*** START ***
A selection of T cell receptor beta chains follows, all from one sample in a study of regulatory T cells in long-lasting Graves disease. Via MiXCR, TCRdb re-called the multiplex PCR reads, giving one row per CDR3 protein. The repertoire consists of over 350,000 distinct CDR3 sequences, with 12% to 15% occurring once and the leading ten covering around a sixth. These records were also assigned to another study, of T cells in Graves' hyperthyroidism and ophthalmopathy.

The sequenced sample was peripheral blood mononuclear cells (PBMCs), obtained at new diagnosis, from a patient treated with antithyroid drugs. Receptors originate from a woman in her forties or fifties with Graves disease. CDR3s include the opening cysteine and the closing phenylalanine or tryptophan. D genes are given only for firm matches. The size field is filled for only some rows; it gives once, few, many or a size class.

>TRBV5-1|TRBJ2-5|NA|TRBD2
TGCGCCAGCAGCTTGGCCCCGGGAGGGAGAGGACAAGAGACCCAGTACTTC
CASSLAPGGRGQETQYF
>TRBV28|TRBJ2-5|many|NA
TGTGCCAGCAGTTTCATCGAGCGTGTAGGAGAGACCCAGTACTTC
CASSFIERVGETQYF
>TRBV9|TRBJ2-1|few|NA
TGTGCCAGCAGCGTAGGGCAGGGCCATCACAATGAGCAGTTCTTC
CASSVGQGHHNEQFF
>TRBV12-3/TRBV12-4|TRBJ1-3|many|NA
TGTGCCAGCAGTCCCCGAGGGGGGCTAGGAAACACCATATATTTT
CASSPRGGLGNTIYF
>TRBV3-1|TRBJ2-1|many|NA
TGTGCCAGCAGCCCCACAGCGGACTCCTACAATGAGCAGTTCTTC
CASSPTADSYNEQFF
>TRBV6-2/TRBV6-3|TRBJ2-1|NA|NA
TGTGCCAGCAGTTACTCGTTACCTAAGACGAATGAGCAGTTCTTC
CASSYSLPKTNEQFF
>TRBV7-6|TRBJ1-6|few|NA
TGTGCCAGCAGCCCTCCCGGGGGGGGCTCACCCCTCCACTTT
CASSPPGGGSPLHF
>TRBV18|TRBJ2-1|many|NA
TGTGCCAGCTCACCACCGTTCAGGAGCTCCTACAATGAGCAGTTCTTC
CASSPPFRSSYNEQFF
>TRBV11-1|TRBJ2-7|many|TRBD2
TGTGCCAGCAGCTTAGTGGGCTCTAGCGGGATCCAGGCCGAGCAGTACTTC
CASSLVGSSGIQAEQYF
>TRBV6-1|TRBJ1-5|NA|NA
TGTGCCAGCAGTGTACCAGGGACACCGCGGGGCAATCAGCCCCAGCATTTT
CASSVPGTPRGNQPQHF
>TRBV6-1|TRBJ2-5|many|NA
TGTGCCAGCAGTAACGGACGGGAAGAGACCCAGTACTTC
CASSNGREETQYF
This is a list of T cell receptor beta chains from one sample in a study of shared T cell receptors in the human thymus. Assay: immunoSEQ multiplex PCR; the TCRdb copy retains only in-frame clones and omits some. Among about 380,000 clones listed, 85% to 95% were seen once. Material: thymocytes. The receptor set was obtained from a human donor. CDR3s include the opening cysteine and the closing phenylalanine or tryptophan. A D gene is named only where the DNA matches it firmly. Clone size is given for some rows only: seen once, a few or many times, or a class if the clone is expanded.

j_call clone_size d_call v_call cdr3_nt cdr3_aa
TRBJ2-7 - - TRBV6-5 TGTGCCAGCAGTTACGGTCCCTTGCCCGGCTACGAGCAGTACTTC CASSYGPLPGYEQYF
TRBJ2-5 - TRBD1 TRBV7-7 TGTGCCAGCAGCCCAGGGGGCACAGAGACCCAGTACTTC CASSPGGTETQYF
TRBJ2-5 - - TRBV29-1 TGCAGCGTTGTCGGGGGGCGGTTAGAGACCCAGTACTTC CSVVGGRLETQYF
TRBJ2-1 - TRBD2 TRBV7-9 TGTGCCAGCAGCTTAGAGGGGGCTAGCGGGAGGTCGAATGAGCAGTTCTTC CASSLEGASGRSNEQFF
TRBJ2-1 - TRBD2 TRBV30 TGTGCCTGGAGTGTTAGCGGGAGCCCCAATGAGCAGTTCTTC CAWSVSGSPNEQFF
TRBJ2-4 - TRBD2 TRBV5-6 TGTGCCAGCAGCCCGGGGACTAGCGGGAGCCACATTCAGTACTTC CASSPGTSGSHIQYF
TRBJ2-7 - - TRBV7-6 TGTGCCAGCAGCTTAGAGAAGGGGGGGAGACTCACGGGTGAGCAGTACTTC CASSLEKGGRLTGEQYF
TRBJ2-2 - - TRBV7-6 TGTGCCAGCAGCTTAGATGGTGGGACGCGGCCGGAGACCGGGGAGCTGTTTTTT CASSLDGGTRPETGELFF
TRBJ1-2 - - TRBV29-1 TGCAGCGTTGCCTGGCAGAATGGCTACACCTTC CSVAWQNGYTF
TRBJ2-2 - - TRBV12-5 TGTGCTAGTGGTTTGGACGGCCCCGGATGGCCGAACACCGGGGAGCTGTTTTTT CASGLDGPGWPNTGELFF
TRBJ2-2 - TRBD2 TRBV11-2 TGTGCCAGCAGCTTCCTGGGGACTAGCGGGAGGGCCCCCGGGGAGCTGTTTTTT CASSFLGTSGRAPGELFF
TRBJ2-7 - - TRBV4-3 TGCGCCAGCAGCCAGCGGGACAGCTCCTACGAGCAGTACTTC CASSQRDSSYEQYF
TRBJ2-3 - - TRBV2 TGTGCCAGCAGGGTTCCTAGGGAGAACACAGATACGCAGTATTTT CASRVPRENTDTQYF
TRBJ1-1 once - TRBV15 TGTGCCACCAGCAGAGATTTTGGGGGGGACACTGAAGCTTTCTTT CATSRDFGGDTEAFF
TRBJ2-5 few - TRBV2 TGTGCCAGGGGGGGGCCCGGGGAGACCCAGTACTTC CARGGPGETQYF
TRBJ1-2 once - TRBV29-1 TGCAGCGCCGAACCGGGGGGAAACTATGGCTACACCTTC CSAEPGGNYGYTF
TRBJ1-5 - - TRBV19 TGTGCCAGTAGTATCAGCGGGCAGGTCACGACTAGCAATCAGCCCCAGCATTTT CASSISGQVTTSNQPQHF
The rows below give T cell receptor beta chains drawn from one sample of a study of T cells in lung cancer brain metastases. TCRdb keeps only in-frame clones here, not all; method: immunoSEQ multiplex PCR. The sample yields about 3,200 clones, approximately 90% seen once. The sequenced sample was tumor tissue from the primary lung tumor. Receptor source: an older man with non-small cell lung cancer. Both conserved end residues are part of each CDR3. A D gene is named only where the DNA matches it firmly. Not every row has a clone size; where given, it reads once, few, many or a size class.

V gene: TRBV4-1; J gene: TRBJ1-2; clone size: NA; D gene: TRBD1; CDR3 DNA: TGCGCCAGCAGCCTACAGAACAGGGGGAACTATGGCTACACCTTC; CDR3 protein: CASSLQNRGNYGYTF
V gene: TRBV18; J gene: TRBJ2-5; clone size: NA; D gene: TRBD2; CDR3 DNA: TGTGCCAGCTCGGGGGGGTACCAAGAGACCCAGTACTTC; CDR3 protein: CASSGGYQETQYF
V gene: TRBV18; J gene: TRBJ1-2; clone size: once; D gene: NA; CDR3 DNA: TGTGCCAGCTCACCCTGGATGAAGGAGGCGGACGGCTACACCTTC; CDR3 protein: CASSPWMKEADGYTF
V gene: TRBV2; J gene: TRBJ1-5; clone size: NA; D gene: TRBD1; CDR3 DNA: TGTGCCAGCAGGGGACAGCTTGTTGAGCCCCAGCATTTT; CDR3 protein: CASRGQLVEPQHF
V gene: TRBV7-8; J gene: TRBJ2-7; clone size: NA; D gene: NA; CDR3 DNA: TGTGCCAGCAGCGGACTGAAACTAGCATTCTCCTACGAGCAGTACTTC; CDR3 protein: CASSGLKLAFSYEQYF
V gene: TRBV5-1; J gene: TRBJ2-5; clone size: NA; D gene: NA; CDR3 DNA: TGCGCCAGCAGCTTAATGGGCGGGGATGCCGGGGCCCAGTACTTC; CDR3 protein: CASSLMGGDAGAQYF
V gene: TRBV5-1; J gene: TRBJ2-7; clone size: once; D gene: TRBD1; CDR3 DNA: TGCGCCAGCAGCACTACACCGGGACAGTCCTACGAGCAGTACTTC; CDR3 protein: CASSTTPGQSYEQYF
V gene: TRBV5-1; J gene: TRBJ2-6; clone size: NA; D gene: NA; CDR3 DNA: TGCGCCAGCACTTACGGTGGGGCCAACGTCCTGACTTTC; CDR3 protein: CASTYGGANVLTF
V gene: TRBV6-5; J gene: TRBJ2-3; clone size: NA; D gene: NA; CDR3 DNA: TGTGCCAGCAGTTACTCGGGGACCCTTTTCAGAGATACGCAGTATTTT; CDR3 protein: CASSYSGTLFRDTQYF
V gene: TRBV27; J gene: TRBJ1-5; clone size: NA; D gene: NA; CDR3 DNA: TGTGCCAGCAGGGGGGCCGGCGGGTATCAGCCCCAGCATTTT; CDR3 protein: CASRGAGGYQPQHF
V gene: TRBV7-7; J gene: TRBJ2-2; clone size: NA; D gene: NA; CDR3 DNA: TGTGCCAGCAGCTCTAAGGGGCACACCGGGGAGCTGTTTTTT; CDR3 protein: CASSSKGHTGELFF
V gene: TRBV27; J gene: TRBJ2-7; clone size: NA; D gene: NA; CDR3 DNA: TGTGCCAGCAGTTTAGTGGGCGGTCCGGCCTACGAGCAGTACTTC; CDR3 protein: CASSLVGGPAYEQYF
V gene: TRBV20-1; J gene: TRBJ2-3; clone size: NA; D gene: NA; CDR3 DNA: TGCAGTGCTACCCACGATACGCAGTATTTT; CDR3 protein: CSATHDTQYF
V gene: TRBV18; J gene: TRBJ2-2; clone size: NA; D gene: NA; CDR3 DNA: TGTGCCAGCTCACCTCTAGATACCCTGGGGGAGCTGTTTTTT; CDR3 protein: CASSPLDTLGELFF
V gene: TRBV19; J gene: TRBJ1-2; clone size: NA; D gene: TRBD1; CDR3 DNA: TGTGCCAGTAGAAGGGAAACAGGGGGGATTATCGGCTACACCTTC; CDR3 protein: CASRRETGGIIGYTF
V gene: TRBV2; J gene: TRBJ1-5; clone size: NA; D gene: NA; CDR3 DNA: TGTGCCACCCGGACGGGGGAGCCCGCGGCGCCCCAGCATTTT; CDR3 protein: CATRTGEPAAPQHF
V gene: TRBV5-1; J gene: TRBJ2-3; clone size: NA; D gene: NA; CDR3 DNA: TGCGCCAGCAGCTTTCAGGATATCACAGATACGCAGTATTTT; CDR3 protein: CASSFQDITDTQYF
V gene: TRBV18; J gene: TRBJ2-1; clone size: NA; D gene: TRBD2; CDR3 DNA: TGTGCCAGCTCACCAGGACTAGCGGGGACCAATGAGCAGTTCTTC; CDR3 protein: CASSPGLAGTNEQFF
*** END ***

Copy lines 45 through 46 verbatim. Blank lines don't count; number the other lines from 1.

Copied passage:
TRBJ2-2 - - TRBV7-6 TGTGCCAGCAGCTTAGATGGTGGGACGCGGCCGGAGACCGGGGAGCTGTTTTTT CASSLDGGTRPETGELFF
TRBJ1-2 - - TRBV29-1 TGCAGCGTTGCCTGGCAGAATGGCTACACCTTC CSVAWQNGYTF